Whilst AI (Appreciative Inquiry) practitioners would avoid SWOT, preferring to use SOAR as a more asset-based approach to discernment, the SWOT technique (exploring strengths, weaknesses, opportunities and threats) can still have its place in project planning.
What are the advantages of the idea? How does it benefit the group/church/community/kingdom? What do we already have in place that will help us do this? Skills? People? Equipment? Knowledge? Is this a new idea? How? What is different from things we have tried before?
What are the disadvantages of the idea? What will it cost the group in time, money and effort? What would we need, in order to do this, that we don't have? Skills? People? Equipment? Knowledge? Money? Do we have the time to do this properly? How will this affect other activities the group does? What might stop this from working? What will happen if it doesn't work?
What seasons, trends and fashions in the wider world support this idea? What information or research do we know of that supports this idea? Will this idea help us to reach people we have never reached before? Are there any other groups or organisations who would like to work with us on this?
How do we make sure our project is environmentally responsible/legal/safe? Is there anything we are relying on to make this project work - for instance, the weather? What happens if this goes wrong? What obstacles might we face along the way when trying to put our plan into action? Can we be sure we will have enough money, people, time etc. to see us through to the end of the project?
The SWOT approach can be adapted in lots of creative ways in order to draw learning from a group of people:
Pretty much the same idea as above, except this time you add an extra section - Training. This helps the group to think further about what they might need to have in place before they move ahead with an idea.
2) Forcefield analysis
A force field analysis helps to assess an idea carefully by identifying the forces that support and hinder it. This technique can be used in a fairly large group, as long as everyone has the chance to participate.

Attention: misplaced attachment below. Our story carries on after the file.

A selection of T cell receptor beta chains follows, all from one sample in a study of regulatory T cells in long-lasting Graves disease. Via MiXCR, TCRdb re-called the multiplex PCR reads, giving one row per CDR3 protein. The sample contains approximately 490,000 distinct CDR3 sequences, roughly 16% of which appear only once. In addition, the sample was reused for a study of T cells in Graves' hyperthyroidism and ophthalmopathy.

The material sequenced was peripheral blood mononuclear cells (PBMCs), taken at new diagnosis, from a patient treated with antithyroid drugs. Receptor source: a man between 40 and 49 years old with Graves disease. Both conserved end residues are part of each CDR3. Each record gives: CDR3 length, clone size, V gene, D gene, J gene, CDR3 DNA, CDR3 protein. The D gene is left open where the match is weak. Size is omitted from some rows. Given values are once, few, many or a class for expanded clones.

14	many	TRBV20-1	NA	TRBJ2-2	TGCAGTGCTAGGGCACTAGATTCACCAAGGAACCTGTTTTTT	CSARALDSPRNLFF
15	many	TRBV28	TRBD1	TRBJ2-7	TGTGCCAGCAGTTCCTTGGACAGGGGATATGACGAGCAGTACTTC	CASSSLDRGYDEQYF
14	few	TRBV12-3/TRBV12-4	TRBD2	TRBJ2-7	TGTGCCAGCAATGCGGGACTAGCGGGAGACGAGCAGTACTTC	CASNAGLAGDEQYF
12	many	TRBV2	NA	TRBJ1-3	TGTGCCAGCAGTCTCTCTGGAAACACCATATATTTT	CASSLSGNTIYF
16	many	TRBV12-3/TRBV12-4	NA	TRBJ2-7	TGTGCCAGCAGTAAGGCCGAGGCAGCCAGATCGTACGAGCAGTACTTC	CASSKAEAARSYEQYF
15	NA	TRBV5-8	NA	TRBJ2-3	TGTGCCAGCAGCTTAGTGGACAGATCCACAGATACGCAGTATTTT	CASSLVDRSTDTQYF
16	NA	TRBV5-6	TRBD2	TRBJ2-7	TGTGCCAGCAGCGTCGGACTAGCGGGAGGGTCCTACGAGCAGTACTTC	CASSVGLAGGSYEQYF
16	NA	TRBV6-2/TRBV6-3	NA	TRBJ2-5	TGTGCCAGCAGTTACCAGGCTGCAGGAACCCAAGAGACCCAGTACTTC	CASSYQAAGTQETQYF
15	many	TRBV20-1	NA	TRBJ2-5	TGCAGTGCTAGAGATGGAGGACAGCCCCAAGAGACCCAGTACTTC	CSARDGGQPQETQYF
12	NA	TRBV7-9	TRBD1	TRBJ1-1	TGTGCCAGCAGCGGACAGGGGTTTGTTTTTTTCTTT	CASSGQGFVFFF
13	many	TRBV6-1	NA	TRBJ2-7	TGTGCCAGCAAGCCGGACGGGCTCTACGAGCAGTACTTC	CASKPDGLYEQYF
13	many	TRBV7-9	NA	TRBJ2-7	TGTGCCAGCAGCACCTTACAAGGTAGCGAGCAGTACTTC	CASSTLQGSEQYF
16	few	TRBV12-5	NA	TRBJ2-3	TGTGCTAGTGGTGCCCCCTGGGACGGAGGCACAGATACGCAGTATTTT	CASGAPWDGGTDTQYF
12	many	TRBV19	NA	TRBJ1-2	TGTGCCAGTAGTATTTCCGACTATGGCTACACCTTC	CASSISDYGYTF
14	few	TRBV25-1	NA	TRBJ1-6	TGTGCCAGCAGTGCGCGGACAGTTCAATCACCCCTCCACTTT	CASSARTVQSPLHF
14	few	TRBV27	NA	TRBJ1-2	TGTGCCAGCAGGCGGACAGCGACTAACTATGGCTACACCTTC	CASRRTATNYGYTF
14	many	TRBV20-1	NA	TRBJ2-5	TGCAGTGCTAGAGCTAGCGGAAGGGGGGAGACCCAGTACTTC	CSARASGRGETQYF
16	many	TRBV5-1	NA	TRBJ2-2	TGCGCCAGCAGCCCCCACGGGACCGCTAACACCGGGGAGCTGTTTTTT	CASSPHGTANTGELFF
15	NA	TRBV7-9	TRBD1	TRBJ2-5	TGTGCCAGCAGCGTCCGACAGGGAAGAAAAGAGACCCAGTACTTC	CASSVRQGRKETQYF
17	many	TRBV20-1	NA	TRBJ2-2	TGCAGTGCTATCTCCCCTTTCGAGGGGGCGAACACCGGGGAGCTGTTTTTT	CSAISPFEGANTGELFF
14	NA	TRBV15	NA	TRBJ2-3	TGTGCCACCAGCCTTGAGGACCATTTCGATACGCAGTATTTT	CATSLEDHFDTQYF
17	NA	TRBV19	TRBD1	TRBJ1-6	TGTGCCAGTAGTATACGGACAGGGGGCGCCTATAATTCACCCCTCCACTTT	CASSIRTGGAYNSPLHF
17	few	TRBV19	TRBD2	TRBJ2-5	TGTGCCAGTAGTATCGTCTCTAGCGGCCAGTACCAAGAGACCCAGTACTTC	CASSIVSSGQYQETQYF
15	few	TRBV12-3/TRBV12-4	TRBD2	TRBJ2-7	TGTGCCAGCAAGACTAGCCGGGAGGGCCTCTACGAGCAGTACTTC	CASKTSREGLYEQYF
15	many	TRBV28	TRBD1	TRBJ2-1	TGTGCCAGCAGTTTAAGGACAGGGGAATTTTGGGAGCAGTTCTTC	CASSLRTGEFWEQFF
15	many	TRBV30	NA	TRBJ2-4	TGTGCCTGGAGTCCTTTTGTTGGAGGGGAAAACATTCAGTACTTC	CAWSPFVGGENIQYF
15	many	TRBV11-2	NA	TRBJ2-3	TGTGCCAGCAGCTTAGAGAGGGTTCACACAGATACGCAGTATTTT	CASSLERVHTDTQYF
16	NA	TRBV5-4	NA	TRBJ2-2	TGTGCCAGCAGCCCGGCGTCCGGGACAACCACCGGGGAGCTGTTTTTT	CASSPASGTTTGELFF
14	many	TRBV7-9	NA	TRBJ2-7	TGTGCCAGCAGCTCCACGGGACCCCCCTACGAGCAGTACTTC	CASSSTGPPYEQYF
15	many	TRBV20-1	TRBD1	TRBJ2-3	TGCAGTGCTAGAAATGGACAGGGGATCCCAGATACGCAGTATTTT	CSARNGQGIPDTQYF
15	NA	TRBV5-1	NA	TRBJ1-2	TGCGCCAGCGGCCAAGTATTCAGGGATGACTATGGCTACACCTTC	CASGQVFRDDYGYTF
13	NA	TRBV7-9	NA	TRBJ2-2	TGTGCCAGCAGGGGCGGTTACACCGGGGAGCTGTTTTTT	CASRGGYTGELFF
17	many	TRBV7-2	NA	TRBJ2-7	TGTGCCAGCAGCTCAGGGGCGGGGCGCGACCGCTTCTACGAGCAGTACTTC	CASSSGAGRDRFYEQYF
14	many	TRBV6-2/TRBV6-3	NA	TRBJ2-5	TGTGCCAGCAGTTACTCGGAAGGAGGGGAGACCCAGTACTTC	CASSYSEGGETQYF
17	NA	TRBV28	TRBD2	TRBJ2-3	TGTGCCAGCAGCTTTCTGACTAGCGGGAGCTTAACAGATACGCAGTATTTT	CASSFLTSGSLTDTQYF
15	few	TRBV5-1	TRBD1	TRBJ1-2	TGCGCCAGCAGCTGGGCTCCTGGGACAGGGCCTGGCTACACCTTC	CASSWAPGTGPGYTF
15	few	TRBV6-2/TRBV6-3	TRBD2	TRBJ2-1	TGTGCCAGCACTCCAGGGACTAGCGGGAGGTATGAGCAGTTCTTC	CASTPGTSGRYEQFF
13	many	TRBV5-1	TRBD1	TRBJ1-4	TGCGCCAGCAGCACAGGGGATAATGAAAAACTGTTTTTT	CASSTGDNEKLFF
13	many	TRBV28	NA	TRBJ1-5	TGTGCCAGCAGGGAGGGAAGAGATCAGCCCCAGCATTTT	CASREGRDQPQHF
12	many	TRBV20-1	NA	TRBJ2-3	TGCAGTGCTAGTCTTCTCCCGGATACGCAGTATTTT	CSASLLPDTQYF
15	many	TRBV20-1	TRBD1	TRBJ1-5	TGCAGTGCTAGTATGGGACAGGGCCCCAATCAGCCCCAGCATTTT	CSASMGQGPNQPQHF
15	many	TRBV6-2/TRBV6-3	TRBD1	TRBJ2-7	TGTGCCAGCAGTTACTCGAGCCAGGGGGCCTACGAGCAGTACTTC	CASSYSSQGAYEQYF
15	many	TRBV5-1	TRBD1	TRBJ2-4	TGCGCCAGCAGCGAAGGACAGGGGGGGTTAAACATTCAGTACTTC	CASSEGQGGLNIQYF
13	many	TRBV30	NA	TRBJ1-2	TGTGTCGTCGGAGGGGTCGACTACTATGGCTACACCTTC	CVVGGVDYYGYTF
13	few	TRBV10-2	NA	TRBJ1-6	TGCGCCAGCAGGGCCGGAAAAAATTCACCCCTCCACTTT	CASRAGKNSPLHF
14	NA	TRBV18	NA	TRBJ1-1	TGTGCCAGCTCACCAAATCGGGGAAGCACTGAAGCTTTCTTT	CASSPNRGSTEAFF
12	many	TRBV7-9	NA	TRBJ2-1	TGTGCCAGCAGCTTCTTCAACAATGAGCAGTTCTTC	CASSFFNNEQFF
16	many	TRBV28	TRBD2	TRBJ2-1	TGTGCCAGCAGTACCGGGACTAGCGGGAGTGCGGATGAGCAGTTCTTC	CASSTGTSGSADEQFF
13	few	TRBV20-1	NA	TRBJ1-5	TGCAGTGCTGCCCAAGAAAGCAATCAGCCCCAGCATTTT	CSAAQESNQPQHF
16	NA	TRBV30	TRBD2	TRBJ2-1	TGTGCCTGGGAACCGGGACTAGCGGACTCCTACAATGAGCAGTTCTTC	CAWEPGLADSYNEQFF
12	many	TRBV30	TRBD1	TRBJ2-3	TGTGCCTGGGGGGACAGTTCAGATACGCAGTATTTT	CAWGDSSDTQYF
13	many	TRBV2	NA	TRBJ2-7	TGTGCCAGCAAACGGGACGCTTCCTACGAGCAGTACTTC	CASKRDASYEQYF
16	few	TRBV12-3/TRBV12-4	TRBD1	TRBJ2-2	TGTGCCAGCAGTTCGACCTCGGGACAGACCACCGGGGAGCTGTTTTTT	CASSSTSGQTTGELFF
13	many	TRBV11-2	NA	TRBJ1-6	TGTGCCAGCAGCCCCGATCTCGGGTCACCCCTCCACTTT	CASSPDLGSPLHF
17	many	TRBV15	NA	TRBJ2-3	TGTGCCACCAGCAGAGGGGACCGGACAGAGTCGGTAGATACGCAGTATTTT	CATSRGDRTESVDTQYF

The group identifies a current problem, phenomenon, difficulty or idea that they would like to see changed/acted on. The facilitator writes this issue in the centre of a piece of flipchart paper. Then, on the right side of the paper, the group lists all the forces that are preventing the change or idea from taking place (barriers). On the left side of the paper the group lists all the forces that are pushing for or supporting the change (supports).
3) 'Hot Spots' and 'Grot Spots'
An activity that might work better with an all-age group and a way of exploring strengths and weaknesses of a church or community. This asks people to identify what they see as being the 'Hot Spots' (ie. the things they really like) in their church or community and the 'Grot Spots' (the things they really don't like or would like to see change). This can be done in several creative ways, such as:
a) Send people out into the community, or wandering around the church, with a camera (or the camera on their mobile phones) to take photos of the Hot Spots and Grot Spots, then allow people a way of sharing these (by email, by adding them to a presentation compiled from everyone's contributions etc.).
b) Give people a pile of sticky notes or stickers in two different colours - one colour representing the Hot Spots, one representing the Grot Spots - and ask them to walk around the church or other appropriate building or area, attaching the notes/stickers to the appropriate places.
c) Using a map of the area (or a plan of a building) ask people to mark in some way (stickers, coloured pens, cocktail sticks) what they see as the Hot Spots and Grot Spots.
For more creative facilitation and consultation ideas, download section four of the Methodist Church's Voice Activated resource, which can be found here: /our-work/our-work-in-britain/children-and-youth/the-well-for-workers/downloadable-resources/voice-activated/voice-activated-resource